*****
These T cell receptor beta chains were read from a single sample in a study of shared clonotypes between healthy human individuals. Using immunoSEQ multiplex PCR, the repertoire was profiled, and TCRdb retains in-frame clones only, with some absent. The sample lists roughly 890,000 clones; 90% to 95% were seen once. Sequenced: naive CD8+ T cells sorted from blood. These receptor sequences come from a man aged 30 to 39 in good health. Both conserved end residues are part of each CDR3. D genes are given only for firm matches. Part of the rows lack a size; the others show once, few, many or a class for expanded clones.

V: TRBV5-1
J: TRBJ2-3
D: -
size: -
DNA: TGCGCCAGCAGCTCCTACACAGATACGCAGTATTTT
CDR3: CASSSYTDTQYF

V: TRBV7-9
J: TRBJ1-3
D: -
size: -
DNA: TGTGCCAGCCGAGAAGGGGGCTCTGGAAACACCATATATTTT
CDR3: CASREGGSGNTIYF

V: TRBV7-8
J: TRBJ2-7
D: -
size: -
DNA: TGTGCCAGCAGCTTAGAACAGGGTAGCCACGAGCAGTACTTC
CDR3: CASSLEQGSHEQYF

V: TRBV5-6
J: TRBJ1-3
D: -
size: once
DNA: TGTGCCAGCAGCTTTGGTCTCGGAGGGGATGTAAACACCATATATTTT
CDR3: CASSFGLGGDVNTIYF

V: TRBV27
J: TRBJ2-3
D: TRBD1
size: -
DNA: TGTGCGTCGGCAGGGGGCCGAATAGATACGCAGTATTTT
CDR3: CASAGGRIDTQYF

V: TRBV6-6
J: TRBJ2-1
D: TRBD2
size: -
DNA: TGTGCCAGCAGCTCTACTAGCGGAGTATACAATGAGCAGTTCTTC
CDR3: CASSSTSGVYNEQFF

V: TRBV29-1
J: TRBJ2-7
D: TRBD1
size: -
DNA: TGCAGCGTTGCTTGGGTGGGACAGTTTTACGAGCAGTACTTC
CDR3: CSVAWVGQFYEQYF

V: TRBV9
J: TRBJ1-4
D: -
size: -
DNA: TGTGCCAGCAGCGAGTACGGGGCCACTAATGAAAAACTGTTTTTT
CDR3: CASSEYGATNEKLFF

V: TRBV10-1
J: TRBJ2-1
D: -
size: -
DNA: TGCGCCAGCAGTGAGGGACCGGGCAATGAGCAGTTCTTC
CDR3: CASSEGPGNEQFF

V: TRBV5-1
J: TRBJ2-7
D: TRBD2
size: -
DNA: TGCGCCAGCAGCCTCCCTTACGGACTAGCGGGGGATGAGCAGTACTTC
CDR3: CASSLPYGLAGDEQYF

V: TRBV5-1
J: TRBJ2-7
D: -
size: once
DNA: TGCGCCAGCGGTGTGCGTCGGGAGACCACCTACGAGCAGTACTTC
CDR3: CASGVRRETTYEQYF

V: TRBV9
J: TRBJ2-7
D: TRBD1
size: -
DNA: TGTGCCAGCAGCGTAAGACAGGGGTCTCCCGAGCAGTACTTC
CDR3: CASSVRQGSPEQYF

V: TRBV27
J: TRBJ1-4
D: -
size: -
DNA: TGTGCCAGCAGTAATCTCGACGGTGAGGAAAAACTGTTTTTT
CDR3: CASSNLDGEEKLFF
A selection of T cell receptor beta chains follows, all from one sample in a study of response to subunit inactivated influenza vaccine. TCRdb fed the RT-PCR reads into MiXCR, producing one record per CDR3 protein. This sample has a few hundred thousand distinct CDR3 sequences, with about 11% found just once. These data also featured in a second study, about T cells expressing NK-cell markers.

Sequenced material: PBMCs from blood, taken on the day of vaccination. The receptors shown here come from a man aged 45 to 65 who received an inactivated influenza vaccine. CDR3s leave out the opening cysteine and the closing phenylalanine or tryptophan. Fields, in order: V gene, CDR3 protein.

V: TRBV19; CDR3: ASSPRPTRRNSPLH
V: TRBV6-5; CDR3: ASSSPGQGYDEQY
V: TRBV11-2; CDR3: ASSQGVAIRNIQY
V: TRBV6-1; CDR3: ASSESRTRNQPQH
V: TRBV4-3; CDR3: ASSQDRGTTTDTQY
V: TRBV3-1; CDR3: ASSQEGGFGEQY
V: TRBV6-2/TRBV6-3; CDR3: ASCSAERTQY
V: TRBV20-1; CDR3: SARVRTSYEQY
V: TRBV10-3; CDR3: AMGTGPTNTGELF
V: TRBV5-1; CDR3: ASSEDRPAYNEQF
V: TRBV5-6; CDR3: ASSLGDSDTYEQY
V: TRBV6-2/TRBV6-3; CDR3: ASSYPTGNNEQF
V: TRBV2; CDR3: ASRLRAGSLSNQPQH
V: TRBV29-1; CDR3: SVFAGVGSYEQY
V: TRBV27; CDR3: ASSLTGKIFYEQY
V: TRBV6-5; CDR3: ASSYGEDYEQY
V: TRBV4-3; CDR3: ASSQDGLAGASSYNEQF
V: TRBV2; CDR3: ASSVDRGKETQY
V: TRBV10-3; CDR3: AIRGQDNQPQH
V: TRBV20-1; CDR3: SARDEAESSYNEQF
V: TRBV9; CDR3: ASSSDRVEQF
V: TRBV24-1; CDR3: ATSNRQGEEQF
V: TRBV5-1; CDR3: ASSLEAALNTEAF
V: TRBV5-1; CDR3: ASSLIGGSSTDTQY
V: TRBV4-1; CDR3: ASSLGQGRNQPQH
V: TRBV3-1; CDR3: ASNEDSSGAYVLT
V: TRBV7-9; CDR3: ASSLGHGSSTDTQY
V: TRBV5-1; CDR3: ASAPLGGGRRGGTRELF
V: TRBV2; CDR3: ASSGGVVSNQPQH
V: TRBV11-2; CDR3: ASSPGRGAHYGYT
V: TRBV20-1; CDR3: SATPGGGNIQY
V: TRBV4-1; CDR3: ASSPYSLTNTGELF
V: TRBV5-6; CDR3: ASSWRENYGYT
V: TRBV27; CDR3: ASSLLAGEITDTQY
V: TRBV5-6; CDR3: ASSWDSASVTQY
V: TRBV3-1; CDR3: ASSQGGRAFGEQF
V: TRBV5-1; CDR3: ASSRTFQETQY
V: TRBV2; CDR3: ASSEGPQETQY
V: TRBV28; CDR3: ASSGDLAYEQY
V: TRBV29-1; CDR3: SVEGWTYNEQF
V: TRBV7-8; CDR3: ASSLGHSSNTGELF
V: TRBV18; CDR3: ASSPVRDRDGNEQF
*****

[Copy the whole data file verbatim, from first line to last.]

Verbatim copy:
These T cell receptor beta chains were read from a single sample in a study of shared clonotypes between healthy human individuals. Using immunoSEQ multiplex PCR, the repertoire was profiled, and TCRdb retains in-frame clones only, with some absent. The sample lists roughly 890,000 clones; 90% to 95% were seen once. Sequenced: naive CD8+ T cells sorted from blood. These receptor sequences come from a man aged 30 to 39 in good health. Both conserved end residues are part of each CDR3. D genes are given only for firm matches. Part of the rows lack a size; the others show once, few, many or a class for expanded clones.

V: TRBV5-1
J: TRBJ2-3
D: -
size: -
DNA: TGCGCCAGCAGCTCCTACACAGATACGCAGTATTTT
CDR3: CASSSYTDTQYF

V: TRBV7-9
J: TRBJ1-3
D: -
size: -
DNA: TGTGCCAGCCGAGAAGGGGGCTCTGGAAACACCATATATTTT
CDR3: CASREGGSGNTIYF

V: TRBV7-8
J: TRBJ2-7
D: -
size: -
DNA: TGTGCCAGCAGCTTAGAACAGGGTAGCCACGAGCAGTACTTC
CDR3: CASSLEQGSHEQYF

V: TRBV5-6
J: TRBJ1-3
D: -
size: once
DNA: TGTGCCAGCAGCTTTGGTCTCGGAGGGGATGTAAACACCATATATTTT
CDR3: CASSFGLGGDVNTIYF

V: TRBV27
J: TRBJ2-3
D: TRBD1
size: -
DNA: TGTGCGTCGGCAGGGGGCCGAATAGATACGCAGTATTTT
CDR3: CASAGGRIDTQYF

V: TRBV6-6
J: TRBJ2-1
D: TRBD2
size: -
DNA: TGTGCCAGCAGCTCTACTAGCGGAGTATACAATGAGCAGTTCTTC
CDR3: CASSSTSGVYNEQFF

V: TRBV29-1
J: TRBJ2-7
D: TRBD1
size: -
DNA: TGCAGCGTTGCTTGGGTGGGACAGTTTTACGAGCAGTACTTC
CDR3: CSVAWVGQFYEQYF

V: TRBV9
J: TRBJ1-4
D: -
size: -
DNA: TGTGCCAGCAGCGAGTACGGGGCCACTAATGAAAAACTGTTTTTT
CDR3: CASSEYGATNEKLFF

V: TRBV10-1
J: TRBJ2-1
D: -
size: -
DNA: TGCGCCAGCAGTGAGGGACCGGGCAATGAGCAGTTCTTC
CDR3: CASSEGPGNEQFF

V: TRBV5-1
J: TRBJ2-7
D: TRBD2
size: -
DNA: TGCGCCAGCAGCCTCCCTTACGGACTAGCGGGGGATGAGCAGTACTTC
CDR3: CASSLPYGLAGDEQYF

V: TRBV5-1
J: TRBJ2-7
D: -
size: once
DNA: TGCGCCAGCGGTGTGCGTCGGGAGACCACCTACGAGCAGTACTTC
CDR3: CASGVRRETTYEQYF

V: TRBV9
J: TRBJ2-7
D: TRBD1
size: -
DNA: TGTGCCAGCAGCGTAAGACAGGGGTCTCCCGAGCAGTACTTC
CDR3: CASSVRQGSPEQYF

V: TRBV27
J: TRBJ1-4
D: -
size: -
DNA: TGTGCCAGCAGTAATCTCGACGGTGAGGAAAAACTGTTTTTT
CDR3: CASSNLDGEEKLFF
A selection of T cell receptor beta chains follows, all from one sample in a study of response to subunit inactivated influenza vaccine. TCRdb fed the RT-PCR reads into MiXCR, producing one record per CDR3 protein. This sample has a few hundred thousand distinct CDR3 sequences, with about 11% found just once. These data also featured in a second study, about T cells expressing NK-cell markers.

Sequenced material: PBMCs from blood, taken on the day of vaccination. The receptors shown here come from a man aged 45 to 65 who received an inactivated influenza vaccine. CDR3s leave out the opening cysteine and the closing phenylalanine or tryptophan. Fields, in order: V gene, CDR3 protein.

V: TRBV19; CDR3: ASSPRPTRRNSPLH
V: TRBV6-5; CDR3: ASSSPGQGYDEQY
V: TRBV11-2; CDR3: ASSQGVAIRNIQY
V: TRBV6-1; CDR3: ASSESRTRNQPQH
V: TRBV4-3; CDR3: ASSQDRGTTTDTQY
V: TRBV3-1; CDR3: ASSQEGGFGEQY
V: TRBV6-2/TRBV6-3; CDR3: ASCSAERTQY
V: TRBV20-1; CDR3: SARVRTSYEQY
V: TRBV10-3; CDR3: AMGTGPTNTGELF
V: TRBV5-1; CDR3: ASSEDRPAYNEQF
V: TRBV5-6; CDR3: ASSLGDSDTYEQY
V: TRBV6-2/TRBV6-3; CDR3: ASSYPTGNNEQF
V: TRBV2; CDR3: ASRLRAGSLSNQPQH
V: TRBV29-1; CDR3: SVFAGVGSYEQY
V: TRBV27; CDR3: ASSLTGKIFYEQY
V: TRBV6-5; CDR3: ASSYGEDYEQY
V: TRBV4-3; CDR3: ASSQDGLAGASSYNEQF
V: TRBV2; CDR3: ASSVDRGKETQY
V: TRBV10-3; CDR3: AIRGQDNQPQH
V: TRBV20-1; CDR3: SARDEAESSYNEQF
V: TRBV9; CDR3: ASSSDRVEQF
V: TRBV24-1; CDR3: ATSNRQGEEQF
V: TRBV5-1; CDR3: ASSLEAALNTEAF
V: TRBV5-1; CDR3: ASSLIGGSSTDTQY
V: TRBV4-1; CDR3: ASSLGQGRNQPQH
V: TRBV3-1; CDR3: ASNEDSSGAYVLT
V: TRBV7-9; CDR3: ASSLGHGSSTDTQY
V: TRBV5-1; CDR3: ASAPLGGGRRGGTRELF
V: TRBV2; CDR3: ASSGGVVSNQPQH
V: TRBV11-2; CDR3: ASSPGRGAHYGYT
V: TRBV20-1; CDR3: SATPGGGNIQY
V: TRBV4-1; CDR3: ASSPYSLTNTGELF
V: TRBV5-6; CDR3: ASSWRENYGYT
V: TRBV27; CDR3: ASSLLAGEITDTQY
V: TRBV5-6; CDR3: ASSWDSASVTQY
V: TRBV3-1; CDR3: ASSQGGRAFGEQF
V: TRBV5-1; CDR3: ASSRTFQETQY
V: TRBV2; CDR3: ASSEGPQETQY
V: TRBV28; CDR3: ASSGDLAYEQY
V: TRBV29-1; CDR3: SVEGWTYNEQF
V: TRBV7-8; CDR3: ASSLGHSSNTGELF
V: TRBV18; CDR3: ASSPVRDRDGNEQF